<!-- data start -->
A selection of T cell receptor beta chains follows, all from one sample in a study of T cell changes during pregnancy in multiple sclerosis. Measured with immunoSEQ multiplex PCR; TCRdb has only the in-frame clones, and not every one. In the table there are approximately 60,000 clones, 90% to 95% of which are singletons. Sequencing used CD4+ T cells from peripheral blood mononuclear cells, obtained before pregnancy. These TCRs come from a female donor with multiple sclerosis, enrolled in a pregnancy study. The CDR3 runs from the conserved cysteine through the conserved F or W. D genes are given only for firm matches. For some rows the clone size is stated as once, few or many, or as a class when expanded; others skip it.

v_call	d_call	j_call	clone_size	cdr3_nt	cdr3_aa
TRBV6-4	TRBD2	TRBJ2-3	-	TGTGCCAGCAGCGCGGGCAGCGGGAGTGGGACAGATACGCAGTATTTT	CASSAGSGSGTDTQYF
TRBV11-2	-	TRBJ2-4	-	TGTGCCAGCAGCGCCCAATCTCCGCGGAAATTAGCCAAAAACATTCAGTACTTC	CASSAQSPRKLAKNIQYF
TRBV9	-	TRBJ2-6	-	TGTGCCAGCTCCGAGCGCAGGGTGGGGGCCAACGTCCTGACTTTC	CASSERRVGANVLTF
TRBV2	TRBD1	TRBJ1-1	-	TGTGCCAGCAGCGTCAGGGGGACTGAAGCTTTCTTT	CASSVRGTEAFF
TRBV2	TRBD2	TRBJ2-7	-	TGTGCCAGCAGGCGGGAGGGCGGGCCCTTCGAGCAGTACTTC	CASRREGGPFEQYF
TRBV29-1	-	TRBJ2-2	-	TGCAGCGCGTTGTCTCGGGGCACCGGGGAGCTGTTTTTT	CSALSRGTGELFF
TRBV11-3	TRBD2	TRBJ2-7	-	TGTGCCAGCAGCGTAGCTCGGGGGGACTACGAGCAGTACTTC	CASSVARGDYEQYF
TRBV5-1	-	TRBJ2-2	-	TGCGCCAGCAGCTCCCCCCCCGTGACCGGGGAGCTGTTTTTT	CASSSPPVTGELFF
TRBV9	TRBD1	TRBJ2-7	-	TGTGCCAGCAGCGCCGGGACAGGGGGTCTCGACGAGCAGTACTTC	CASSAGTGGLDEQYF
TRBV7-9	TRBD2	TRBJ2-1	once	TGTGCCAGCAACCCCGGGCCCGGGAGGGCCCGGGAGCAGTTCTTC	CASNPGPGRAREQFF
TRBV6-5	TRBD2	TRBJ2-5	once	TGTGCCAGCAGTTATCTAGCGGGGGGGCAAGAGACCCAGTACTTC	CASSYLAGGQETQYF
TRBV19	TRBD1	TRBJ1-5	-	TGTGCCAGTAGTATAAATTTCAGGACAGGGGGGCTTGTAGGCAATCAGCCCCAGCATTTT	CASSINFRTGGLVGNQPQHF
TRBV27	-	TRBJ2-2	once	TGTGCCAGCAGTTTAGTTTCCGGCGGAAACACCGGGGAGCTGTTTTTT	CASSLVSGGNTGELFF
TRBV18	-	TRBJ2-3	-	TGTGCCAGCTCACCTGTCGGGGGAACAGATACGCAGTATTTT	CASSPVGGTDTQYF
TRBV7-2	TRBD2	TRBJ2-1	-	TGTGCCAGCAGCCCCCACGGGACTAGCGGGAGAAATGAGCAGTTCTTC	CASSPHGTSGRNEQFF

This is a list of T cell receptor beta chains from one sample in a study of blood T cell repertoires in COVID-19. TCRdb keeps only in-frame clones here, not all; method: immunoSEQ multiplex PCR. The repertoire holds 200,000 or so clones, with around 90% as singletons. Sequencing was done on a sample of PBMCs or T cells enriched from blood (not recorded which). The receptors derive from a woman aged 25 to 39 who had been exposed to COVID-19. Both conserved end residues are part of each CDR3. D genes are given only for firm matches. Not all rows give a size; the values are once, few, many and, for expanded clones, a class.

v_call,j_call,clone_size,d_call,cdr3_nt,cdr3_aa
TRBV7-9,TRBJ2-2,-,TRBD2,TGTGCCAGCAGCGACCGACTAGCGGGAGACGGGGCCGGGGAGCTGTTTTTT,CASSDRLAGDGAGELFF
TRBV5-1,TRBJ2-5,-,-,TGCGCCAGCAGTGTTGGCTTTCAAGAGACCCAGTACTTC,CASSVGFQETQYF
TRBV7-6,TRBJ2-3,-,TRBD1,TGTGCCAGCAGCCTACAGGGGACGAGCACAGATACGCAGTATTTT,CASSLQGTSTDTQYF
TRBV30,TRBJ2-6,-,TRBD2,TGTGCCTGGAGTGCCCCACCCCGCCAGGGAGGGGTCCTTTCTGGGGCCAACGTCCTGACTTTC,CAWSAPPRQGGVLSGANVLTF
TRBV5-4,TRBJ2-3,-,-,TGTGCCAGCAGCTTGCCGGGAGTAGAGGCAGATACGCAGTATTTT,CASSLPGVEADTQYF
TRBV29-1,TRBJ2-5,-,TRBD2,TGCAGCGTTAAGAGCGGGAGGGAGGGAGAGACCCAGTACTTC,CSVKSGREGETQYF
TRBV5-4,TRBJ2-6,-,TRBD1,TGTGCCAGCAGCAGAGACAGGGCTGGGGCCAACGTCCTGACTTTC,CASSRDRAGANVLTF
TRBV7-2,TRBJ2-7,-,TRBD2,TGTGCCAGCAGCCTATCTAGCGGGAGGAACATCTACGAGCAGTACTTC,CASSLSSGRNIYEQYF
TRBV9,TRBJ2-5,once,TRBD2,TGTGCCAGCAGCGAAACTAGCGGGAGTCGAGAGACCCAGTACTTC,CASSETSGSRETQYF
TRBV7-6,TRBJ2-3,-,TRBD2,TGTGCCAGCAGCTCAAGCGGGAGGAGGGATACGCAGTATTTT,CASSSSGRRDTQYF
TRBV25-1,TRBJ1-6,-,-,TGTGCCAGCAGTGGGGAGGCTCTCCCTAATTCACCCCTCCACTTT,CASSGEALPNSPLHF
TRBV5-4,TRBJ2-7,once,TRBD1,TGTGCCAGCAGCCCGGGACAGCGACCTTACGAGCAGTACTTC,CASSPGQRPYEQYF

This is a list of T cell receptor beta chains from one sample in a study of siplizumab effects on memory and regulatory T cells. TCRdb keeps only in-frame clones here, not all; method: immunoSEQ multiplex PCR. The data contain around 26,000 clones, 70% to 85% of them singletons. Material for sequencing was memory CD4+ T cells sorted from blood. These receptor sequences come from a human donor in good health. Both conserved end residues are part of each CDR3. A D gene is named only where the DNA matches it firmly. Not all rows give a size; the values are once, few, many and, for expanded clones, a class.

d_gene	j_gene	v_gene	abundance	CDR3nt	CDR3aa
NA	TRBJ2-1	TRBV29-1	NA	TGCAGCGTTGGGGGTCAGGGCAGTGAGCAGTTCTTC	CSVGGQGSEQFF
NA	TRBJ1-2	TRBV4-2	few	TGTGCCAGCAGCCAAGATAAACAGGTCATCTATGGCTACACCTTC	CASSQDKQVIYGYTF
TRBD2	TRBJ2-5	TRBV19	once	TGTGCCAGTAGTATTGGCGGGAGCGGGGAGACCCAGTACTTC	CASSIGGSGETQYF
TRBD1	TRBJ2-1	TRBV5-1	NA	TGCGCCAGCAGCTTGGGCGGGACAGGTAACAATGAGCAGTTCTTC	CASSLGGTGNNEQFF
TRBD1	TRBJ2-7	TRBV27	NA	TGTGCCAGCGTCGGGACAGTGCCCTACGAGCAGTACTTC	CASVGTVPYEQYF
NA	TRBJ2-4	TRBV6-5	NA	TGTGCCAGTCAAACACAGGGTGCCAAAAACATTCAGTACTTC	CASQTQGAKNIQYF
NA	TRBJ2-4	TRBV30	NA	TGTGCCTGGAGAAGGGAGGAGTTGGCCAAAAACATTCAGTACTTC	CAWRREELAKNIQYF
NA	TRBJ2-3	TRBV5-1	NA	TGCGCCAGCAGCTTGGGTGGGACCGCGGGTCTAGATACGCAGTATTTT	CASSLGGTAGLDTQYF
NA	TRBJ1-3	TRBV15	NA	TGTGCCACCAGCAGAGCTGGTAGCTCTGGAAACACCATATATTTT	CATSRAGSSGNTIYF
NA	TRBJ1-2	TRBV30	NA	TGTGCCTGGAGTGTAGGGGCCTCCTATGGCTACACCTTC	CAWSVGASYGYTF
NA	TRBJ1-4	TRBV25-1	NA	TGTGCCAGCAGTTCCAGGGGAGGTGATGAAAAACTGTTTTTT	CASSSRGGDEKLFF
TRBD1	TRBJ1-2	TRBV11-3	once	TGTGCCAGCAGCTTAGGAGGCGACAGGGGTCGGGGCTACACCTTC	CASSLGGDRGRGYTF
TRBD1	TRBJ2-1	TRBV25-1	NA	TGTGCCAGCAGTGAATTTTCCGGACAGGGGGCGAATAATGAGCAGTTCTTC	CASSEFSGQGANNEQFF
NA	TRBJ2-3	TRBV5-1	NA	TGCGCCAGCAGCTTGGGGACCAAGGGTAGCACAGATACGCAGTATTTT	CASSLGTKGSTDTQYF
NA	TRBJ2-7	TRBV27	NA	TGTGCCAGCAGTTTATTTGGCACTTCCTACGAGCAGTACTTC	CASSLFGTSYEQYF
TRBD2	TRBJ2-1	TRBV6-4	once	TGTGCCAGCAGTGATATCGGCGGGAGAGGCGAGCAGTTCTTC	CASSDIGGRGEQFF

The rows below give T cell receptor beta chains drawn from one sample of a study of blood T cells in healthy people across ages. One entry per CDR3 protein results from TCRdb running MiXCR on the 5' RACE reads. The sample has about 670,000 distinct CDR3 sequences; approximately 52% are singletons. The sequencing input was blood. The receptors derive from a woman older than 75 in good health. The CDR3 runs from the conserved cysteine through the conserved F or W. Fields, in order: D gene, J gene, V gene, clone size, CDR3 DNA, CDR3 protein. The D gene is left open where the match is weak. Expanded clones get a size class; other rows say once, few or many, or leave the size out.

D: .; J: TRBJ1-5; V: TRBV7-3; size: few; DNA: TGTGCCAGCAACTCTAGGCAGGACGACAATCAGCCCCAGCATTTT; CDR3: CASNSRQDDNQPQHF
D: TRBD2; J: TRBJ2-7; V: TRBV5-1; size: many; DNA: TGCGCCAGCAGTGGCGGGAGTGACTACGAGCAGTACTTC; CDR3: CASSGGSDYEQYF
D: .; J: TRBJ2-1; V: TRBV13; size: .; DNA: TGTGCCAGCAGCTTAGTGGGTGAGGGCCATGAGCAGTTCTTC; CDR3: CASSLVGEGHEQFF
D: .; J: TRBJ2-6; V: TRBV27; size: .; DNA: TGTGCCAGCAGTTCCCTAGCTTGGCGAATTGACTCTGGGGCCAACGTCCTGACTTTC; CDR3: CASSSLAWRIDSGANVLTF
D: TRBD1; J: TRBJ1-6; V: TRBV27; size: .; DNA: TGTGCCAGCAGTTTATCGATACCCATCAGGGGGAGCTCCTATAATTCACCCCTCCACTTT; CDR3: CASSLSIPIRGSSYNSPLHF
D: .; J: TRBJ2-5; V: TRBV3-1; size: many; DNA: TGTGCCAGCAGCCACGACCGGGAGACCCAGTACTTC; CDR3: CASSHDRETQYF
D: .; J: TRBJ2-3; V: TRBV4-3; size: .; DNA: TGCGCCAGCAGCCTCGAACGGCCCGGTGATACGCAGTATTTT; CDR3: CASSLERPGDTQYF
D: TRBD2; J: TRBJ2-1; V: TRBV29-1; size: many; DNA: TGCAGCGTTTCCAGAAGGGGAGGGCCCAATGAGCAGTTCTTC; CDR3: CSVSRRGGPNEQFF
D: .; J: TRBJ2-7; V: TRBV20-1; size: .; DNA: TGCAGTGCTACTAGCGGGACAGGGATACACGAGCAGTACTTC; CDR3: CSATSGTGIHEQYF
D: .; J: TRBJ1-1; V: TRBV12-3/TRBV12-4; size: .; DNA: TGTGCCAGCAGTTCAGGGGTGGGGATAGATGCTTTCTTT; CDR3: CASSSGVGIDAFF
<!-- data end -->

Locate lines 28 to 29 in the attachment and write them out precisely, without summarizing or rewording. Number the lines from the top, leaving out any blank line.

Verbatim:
TRBV9,TRBJ2-5,once,TRBD2,TGTGCCAGCAGCGAAACTAGCGGGAGTCGAGAGACCCAGTACTTC,CASSETSGSRETQYF
TRBV7-6,TRBJ2-3,-,TRBD2,TGTGCCAGCAGCTCAAGCGGGAGGAGGGATACGCAGTATTTT,CASSSSGRRDTQYF